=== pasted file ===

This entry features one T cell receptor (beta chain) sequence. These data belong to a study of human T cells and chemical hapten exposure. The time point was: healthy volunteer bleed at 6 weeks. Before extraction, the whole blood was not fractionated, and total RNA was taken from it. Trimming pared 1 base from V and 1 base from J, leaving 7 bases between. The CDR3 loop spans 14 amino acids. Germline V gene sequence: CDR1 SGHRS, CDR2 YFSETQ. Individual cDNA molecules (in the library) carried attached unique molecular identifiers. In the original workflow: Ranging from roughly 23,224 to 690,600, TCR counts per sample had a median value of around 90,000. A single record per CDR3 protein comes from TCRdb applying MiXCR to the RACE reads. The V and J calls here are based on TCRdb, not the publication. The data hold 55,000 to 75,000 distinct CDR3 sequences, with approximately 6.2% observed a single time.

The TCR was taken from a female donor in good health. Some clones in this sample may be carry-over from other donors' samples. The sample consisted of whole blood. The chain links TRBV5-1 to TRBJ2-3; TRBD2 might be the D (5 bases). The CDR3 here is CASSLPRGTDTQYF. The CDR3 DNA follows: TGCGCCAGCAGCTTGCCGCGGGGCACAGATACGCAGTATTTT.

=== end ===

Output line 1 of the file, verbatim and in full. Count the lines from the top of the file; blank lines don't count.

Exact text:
This entry features one T cell receptor (beta chain) sequence. These data belong to a study of human T cells and chemical hapten exposure. The time point was: healthy volunteer bleed at 6 weeks. Before extraction, the whole blood was not fractionated, and total RNA was taken from it. Trimming pared 1 base from V and 1 base from J, leaving 7 bases between. The CDR3 loop spans 14 amino acids. Germline V gene sequence: CDR1 SGHRS, CDR2 YFSETQ. Individual cDNA molecules (in the library) carried attached unique molecular identifiers. In the original workflow: Ranging from roughly 23,224 to 690,600, TCR counts per sample had a median value of around 90,000. A single record per CDR3 protein comes from TCRdb applying MiXCR to the RACE reads. The V and J calls here are based on TCRdb, not the publication. The data hold 55,000 to 75,000 distinct CDR3 sequences, with approximately 6.2% observed a single time.